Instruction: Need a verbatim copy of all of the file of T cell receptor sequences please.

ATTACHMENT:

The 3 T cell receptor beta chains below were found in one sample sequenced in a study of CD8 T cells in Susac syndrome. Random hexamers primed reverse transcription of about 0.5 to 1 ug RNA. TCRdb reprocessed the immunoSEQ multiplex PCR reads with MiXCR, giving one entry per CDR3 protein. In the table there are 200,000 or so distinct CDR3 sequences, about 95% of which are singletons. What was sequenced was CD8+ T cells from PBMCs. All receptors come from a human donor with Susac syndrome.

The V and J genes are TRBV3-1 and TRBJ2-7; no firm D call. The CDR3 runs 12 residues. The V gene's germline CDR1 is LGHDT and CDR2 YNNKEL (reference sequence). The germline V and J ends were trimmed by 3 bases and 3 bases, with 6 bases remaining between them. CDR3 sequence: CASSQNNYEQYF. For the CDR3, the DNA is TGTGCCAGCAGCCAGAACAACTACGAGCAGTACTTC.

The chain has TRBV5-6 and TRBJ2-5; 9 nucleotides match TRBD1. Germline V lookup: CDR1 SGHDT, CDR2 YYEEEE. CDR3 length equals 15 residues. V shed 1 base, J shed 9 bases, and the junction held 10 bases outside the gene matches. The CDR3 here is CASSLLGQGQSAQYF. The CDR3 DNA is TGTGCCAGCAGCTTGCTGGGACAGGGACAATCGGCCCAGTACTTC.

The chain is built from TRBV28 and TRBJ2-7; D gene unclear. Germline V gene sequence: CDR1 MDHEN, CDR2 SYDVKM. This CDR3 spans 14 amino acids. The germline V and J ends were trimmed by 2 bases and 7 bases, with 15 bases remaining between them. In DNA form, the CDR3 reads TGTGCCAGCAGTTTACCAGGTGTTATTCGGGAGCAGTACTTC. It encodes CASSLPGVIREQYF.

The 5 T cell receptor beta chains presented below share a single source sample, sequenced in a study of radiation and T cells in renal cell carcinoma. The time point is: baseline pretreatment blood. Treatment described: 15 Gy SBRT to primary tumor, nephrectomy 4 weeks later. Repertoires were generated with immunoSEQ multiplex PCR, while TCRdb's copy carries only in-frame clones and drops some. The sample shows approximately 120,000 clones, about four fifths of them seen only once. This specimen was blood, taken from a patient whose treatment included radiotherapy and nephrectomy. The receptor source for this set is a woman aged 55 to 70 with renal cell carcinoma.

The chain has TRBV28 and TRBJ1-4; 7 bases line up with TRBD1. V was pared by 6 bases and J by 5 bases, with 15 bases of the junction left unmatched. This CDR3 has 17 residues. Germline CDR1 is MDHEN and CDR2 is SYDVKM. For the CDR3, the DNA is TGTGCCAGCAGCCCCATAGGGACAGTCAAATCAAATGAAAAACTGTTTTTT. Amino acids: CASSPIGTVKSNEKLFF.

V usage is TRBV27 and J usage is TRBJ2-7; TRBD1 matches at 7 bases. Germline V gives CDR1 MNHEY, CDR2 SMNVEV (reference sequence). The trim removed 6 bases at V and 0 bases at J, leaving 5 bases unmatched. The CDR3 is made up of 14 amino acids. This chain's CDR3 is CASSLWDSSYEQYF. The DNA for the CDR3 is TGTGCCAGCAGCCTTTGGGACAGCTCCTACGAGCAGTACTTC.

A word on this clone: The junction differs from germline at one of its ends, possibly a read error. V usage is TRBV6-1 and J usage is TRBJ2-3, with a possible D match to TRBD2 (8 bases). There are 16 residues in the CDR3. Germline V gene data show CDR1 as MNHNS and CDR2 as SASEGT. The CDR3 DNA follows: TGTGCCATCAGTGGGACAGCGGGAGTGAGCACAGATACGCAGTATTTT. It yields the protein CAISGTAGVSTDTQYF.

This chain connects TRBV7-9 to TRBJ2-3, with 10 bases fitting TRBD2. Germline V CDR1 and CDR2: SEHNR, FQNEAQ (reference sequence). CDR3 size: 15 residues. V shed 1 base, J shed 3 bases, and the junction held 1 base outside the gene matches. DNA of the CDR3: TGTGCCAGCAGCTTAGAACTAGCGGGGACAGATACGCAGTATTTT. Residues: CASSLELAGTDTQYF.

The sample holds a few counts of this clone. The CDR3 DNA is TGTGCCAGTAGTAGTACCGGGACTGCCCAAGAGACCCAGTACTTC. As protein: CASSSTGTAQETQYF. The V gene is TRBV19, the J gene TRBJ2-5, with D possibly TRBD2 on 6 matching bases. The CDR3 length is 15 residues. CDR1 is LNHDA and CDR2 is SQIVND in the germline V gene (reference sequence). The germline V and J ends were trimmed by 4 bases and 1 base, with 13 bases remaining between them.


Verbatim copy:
The 3 T cell receptor beta chains below were found in one sample sequenced in a study of CD8 T cells in Susac syndrome. Random hexamers primed reverse transcription of about 0.5 to 1 ug RNA. TCRdb reprocessed the immunoSEQ multiplex PCR reads with MiXCR, giving one entry per CDR3 protein. In the table there are 200,000 or so distinct CDR3 sequences, about 95% of which are singletons. What was sequenced was CD8+ T cells from PBMCs. All receptors come from a human donor with Susac syndrome.

The V and J genes are TRBV3-1 and TRBJ2-7; no firm D call. The CDR3 runs 12 residues. The V gene's germline CDR1 is LGHDT and CDR2 YNNKEL (reference sequence). The germline V and J ends were trimmed by 3 bases and 3 bases, with 6 bases remaining between them. CDR3 sequence: CASSQNNYEQYF. For the CDR3, the DNA is TGTGCCAGCAGCCAGAACAACTACGAGCAGTACTTC.

The chain has TRBV5-6 and TRBJ2-5; 9 nucleotides match TRBD1. Germline V lookup: CDR1 SGHDT, CDR2 YYEEEE. CDR3 length equals 15 residues. V shed 1 base, J shed 9 bases, and the junction held 10 bases outside the gene matches. The CDR3 here is CASSLLGQGQSAQYF. The CDR3 DNA is TGTGCCAGCAGCTTGCTGGGACAGGGACAATCGGCCCAGTACTTC.

The chain is built from TRBV28 and TRBJ2-7; D gene unclear. Germline V gene sequence: CDR1 MDHEN, CDR2 SYDVKM. This CDR3 spans 14 amino acids. The germline V and J ends were trimmed by 2 bases and 7 bases, with 15 bases remaining between them. In DNA form, the CDR3 reads TGTGCCAGCAGTTTACCAGGTGTTATTCGGGAGCAGTACTTC. It encodes CASSLPGVIREQYF.

The 5 T cell receptor beta chains presented below share a single source sample, sequenced in a study of radiation and T cells in renal cell carcinoma. The time point is: baseline pretreatment blood. Treatment described: 15 Gy SBRT to primary tumor, nephrectomy 4 weeks later. Repertoires were generated with immunoSEQ multiplex PCR, while TCRdb's copy carries only in-frame clones and drops some. The sample shows approximately 120,000 clones, about four fifths of them seen only once. This specimen was blood, taken from a patient whose treatment included radiotherapy and nephrectomy. The receptor source for this set is a woman aged 55 to 70 with renal cell carcinoma.

The chain has TRBV28 and TRBJ1-4; 7 bases line up with TRBD1. V was pared by 6 bases and J by 5 bases, with 15 bases of the junction left unmatched. This CDR3 has 17 residues. Germline CDR1 is MDHEN and CDR2 is SYDVKM. For the CDR3, the DNA is TGTGCCAGCAGCCCCATAGGGACAGTCAAATCAAATGAAAAACTGTTTTTT. Amino acids: CASSPIGTVKSNEKLFF.

V usage is TRBV27 and J usage is TRBJ2-7; TRBD1 matches at 7 bases. Germline V gives CDR1 MNHEY, CDR2 SMNVEV (reference sequence). The trim removed 6 bases at V and 0 bases at J, leaving 5 bases unmatched. The CDR3 is made up of 14 amino acids. This chain's CDR3 is CASSLWDSSYEQYF. The DNA for the CDR3 is TGTGCCAGCAGCCTTTGGGACAGCTCCTACGAGCAGTACTTC.

A word on this clone: The junction differs from germline at one of its ends, possibly a read error. V usage is TRBV6-1 and J usage is TRBJ2-3, with a possible D match to TRBD2 (8 bases). There are 16 residues in the CDR3. Germline V gene data show CDR1 as MNHNS and CDR2 as SASEGT. The CDR3 DNA follows: TGTGCCATCAGTGGGACAGCGGGAGTGAGCACAGATACGCAGTATTTT. It yields the protein CAISGTAGVSTDTQYF.

This chain connects TRBV7-9 to TRBJ2-3, with 10 bases fitting TRBD2. Germline V CDR1 and CDR2: SEHNR, FQNEAQ (reference sequence). CDR3 size: 15 residues. V shed 1 base, J shed 3 bases, and the junction held 1 base outside the gene matches. DNA of the CDR3: TGTGCCAGCAGCTTAGAACTAGCGGGGACAGATACGCAGTATTTT. Residues: CASSLELAGTDTQYF.

The sample holds a few counts of this clone. The CDR3 DNA is TGTGCCAGTAGTAGTACCGGGACTGCCCAAGAGACCCAGTACTTC. As protein: CASSSTGTAQETQYF. The V gene is TRBV19, the J gene TRBJ2-5, with D possibly TRBD2 on 6 matching bases. The CDR3 length is 15 residues. CDR1 is LNHDA and CDR2 is SQIVND in the germline V gene (reference sequence). The germline V and J ends were trimmed by 4 bases and 1 base, with 13 bases remaining between them.